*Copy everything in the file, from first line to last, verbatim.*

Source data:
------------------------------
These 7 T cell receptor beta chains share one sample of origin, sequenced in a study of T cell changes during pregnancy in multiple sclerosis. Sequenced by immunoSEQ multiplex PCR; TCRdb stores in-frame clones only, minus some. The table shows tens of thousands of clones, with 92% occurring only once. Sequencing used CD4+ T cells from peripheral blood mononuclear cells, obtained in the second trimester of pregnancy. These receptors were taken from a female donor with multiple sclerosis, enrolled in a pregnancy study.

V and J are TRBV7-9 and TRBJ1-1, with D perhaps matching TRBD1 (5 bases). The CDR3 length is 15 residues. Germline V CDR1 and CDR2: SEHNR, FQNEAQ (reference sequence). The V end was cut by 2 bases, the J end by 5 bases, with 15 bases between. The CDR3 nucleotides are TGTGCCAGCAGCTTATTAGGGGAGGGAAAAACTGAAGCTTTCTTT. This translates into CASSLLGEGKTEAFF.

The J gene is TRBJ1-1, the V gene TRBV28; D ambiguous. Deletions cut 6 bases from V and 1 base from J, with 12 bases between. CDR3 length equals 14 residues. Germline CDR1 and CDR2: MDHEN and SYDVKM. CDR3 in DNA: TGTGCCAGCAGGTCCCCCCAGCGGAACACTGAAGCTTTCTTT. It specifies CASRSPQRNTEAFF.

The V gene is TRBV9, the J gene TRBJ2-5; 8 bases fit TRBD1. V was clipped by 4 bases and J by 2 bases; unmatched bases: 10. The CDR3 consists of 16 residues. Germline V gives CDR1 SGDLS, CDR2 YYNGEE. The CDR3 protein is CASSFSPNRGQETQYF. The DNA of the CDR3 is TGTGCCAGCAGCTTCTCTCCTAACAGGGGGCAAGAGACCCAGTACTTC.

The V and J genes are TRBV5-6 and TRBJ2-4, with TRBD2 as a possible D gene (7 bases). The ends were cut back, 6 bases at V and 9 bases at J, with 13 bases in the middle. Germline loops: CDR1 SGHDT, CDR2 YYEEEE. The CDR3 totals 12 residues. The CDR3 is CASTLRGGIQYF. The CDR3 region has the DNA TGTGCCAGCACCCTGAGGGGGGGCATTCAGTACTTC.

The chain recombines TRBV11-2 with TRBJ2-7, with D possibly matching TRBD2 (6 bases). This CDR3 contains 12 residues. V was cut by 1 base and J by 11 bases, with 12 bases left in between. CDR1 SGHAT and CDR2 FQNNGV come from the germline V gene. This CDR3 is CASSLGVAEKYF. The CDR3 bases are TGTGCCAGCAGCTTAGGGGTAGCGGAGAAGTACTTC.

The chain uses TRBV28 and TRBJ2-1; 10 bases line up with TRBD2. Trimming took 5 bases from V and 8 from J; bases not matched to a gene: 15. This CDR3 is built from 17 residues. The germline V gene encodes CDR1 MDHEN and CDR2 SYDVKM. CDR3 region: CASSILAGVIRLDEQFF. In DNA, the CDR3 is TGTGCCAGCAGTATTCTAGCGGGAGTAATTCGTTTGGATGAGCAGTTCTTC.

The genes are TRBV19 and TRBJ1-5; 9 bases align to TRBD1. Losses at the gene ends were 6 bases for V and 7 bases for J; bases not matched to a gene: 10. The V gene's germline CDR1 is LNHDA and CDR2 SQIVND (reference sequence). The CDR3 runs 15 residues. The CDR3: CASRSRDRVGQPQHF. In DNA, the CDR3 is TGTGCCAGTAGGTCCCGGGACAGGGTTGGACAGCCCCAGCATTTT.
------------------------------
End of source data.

These 7 T cell receptor beta chains share one sample of origin, sequenced in a study of T cell changes during pregnancy in multiple sclerosis. Sequenced by immunoSEQ multiplex PCR; TCRdb stores in-frame clones only, minus some. The table shows tens of thousands of clones, with 92% occurring only once. Sequencing used CD4+ T cells from peripheral blood mononuclear cells, obtained in the second trimester of pregnancy. These receptors were taken from a female donor with multiple sclerosis, enrolled in a pregnancy study.

V and J are TRBV7-9 and TRBJ1-1, with D perhaps matching TRBD1 (5 bases). The CDR3 length is 15 residues. Germline V CDR1 and CDR2: SEHNR, FQNEAQ (reference sequence). The V end was cut by 2 bases, the J end by 5 bases, with 15 bases between. The CDR3 nucleotides are TGTGCCAGCAGCTTATTAGGGGAGGGAAAAACTGAAGCTTTCTTT. This translates into CASSLLGEGKTEAFF.

The J gene is TRBJ1-1, the V gene TRBV28; D ambiguous. Deletions cut 6 bases from V and 1 base from J, with 12 bases between. CDR3 length equals 14 residues. Germline CDR1 and CDR2: MDHEN and SYDVKM. CDR3 in DNA: TGTGCCAGCAGGTCCCCCCAGCGGAACACTGAAGCTTTCTTT. It specifies CASRSPQRNTEAFF.

The V gene is TRBV9, the J gene TRBJ2-5; 8 bases fit TRBD1. V was clipped by 4 bases and J by 2 bases; unmatched bases: 10. The CDR3 consists of 16 residues. Germline V gives CDR1 SGDLS, CDR2 YYNGEE. The CDR3 protein is CASSFSPNRGQETQYF. The DNA of the CDR3 is TGTGCCAGCAGCTTCTCTCCTAACAGGGGGCAAGAGACCCAGTACTTC.

The V and J genes are TRBV5-6 and TRBJ2-4, with TRBD2 as a possible D gene (7 bases). The ends were cut back, 6 bases at V and 9 bases at J, with 13 bases in the middle. Germline loops: CDR1 SGHDT, CDR2 YYEEEE. The CDR3 totals 12 residues. The CDR3 is CASTLRGGIQYF. The CDR3 region has the DNA TGTGCCAGCACCCTGAGGGGGGGCATTCAGTACTTC.

The chain recombines TRBV11-2 with TRBJ2-7, with D possibly matching TRBD2 (6 bases). This CDR3 contains 12 residues. V was cut by 1 base and J by 11 bases, with 12 bases left in between. CDR1 SGHAT and CDR2 FQNNGV come from the germline V gene. This CDR3 is CASSLGVAEKYF. The CDR3 bases are TGTGCCAGCAGCTTAGGGGTAGCGGAGAAGTACTTC.

The chain uses TRBV28 and TRBJ2-1; 10 bases line up with TRBD2. Trimming took 5 bases from V and 8 from J; bases not matched to a gene: 15. This CDR3 is built from 17 residues. The germline V gene encodes CDR1 MDHEN and CDR2 SYDVKM. CDR3 region: CASSILAGVIRLDEQFF. In DNA, the CDR3 is TGTGCCAGCAGTATTCTAGCGGGAGTAATTCGTTTGGATGAGCAGTTCTTC.

The genes are TRBV19 and TRBJ1-5; 9 bases align to TRBD1. Losses at the gene ends were 6 bases for V and 7 bases for J; bases not matched to a gene: 10. The V gene's germline CDR1 is LNHDA and CDR2 SQIVND (reference sequence). The CDR3 runs 15 residues. The CDR3: CASRSRDRVGQPQHF. In DNA, the CDR3 is TGTGCCAGTAGGTCCCGGGACAGGGTTGGACAGCCCCAGCATTTT.